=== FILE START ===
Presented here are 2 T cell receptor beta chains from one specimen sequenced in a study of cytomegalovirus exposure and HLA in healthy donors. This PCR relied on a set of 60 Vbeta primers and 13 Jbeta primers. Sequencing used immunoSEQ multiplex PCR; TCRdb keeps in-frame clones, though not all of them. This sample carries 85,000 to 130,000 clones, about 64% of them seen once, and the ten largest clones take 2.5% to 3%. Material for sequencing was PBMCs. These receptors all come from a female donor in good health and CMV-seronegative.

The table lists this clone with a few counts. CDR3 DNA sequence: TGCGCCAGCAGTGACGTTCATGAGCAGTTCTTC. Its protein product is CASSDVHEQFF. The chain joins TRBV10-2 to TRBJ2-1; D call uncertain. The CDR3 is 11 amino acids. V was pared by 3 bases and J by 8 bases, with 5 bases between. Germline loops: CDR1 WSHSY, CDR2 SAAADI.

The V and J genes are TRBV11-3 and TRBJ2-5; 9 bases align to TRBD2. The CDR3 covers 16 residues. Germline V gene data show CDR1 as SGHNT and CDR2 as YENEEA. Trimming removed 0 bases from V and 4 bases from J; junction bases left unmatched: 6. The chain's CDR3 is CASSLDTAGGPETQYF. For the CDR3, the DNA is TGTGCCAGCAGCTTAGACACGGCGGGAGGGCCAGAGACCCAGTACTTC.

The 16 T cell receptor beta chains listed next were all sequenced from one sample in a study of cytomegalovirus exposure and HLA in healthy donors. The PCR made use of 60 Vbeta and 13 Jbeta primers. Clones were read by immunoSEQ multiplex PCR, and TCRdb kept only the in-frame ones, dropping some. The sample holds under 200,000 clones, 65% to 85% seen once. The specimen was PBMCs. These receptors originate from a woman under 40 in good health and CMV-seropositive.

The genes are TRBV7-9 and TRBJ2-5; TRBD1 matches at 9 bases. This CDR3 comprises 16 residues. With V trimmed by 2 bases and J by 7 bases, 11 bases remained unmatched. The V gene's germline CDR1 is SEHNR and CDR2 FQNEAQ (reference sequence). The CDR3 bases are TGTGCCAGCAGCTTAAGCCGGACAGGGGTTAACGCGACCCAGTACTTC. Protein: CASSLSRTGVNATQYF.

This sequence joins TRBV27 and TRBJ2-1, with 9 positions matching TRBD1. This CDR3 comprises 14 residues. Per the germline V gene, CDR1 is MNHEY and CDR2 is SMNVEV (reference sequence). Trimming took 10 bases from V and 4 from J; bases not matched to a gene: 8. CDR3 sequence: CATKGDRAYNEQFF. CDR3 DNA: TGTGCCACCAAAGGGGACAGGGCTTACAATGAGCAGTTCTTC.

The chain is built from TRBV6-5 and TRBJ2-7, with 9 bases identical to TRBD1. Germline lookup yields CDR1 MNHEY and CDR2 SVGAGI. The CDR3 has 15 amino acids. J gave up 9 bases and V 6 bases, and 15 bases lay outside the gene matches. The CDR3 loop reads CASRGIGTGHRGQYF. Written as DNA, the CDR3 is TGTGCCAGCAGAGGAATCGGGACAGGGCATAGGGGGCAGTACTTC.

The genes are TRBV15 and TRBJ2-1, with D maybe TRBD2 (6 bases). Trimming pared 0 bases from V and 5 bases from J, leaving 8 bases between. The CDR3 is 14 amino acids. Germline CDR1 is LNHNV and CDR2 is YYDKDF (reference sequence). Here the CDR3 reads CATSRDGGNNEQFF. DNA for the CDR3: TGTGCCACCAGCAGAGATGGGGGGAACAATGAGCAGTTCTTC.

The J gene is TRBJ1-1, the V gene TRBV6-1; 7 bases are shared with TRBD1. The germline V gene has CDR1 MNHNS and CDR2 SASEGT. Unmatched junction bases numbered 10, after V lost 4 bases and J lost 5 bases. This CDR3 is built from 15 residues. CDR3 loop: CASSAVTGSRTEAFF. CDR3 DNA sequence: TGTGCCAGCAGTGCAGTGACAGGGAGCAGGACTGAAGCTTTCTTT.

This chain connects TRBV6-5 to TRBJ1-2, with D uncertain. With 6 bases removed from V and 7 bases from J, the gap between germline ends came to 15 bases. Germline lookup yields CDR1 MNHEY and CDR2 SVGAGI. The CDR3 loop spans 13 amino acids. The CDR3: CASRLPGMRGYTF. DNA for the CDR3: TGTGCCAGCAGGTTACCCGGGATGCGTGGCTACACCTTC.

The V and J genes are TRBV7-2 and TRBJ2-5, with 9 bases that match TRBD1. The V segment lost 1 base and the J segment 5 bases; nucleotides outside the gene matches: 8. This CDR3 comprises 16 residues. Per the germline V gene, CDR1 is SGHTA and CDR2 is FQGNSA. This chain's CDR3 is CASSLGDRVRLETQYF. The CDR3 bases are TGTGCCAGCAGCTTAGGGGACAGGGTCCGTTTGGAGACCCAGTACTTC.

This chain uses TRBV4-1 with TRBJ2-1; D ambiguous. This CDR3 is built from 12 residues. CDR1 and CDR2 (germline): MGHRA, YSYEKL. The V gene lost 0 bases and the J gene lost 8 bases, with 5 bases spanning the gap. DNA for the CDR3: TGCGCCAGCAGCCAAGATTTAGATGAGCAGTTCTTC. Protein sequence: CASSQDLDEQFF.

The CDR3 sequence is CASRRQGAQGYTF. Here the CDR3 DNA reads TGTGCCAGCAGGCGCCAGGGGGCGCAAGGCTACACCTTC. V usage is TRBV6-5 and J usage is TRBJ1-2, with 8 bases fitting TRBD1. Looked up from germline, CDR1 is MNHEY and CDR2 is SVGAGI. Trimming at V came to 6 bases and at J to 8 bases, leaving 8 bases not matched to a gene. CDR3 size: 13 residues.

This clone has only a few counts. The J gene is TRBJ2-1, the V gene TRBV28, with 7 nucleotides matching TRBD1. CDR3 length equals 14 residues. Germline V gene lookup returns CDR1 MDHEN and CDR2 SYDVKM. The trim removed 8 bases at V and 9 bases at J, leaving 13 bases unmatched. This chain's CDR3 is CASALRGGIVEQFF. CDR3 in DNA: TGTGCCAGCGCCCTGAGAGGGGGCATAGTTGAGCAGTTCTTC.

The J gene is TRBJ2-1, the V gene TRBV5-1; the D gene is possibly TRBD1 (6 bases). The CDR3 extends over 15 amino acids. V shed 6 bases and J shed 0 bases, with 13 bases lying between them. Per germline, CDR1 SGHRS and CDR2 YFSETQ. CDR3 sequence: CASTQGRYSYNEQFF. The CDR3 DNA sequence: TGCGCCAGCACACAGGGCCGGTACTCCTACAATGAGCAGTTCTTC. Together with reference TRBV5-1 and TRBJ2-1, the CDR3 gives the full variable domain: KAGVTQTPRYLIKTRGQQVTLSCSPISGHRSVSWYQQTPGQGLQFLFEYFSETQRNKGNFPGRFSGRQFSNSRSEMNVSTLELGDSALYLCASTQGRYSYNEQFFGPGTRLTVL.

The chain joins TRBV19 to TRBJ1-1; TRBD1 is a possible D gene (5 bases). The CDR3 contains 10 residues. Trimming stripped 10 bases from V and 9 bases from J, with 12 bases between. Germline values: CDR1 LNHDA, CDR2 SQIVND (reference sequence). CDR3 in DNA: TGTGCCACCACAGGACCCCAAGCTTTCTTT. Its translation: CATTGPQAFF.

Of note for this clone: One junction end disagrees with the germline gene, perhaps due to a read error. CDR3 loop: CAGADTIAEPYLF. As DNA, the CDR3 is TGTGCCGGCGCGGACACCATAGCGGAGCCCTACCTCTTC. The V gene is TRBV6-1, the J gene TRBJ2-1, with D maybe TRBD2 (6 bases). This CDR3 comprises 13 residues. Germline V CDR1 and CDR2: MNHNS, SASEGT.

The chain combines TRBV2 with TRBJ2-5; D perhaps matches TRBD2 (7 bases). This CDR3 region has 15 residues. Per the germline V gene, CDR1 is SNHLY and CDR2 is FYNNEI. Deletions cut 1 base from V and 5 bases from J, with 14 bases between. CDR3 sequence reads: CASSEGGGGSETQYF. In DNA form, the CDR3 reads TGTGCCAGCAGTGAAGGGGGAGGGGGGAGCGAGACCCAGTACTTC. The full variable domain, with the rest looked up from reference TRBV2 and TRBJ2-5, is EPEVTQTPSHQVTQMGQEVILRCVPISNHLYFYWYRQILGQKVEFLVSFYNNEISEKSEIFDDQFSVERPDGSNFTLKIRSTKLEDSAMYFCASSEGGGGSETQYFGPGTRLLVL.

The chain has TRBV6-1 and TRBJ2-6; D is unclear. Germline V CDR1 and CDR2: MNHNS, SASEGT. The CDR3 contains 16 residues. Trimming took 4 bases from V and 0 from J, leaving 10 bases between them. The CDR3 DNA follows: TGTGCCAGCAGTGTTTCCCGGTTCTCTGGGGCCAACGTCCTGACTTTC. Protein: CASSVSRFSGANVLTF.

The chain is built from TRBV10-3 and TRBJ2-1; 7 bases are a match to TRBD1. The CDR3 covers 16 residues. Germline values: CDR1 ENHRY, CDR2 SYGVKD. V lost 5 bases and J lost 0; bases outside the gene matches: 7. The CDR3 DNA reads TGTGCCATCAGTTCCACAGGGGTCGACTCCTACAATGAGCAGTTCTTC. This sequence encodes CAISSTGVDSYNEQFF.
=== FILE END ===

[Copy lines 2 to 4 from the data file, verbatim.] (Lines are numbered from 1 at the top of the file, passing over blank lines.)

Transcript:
The table lists this clone with a few counts. CDR3 DNA sequence: TGCGCCAGCAGTGACGTTCATGAGCAGTTCTTC. Its protein product is CASSDVHEQFF. The chain joins TRBV10-2 to TRBJ2-1; D call uncertain. The CDR3 is 11 amino acids. V was pared by 3 bases and J by 8 bases, with 5 bases between. Germline loops: CDR1 WSHSY, CDR2 SAAADI.

The V and J genes are TRBV11-3 and TRBJ2-5; 9 bases align to TRBD2. The CDR3 covers 16 residues. Germline V gene data show CDR1 as SGHNT and CDR2 as YENEEA. Trimming removed 0 bases from V and 4 bases from J; junction bases left unmatched: 6. The chain's CDR3 is CASSLDTAGGPETQYF. For the CDR3, the DNA is TGTGCCAGCAGCTTAGACACGGCGGGAGGGCCAGAGACCCAGTACTTC.

The 16 T cell receptor beta chains listed next were all sequenced from one sample in a study of cytomegalovirus exposure and HLA in healthy donors. The PCR made use of 60 Vbeta and 13 Jbeta primers. Clones were read by immunoSEQ multiplex PCR, and TCRdb kept only the in-frame ones, dropping some. The sample holds under 200,000 clones, 65% to 85% seen once. The specimen was PBMCs. These receptors originate from a woman under 40 in good health and CMV-seropositive.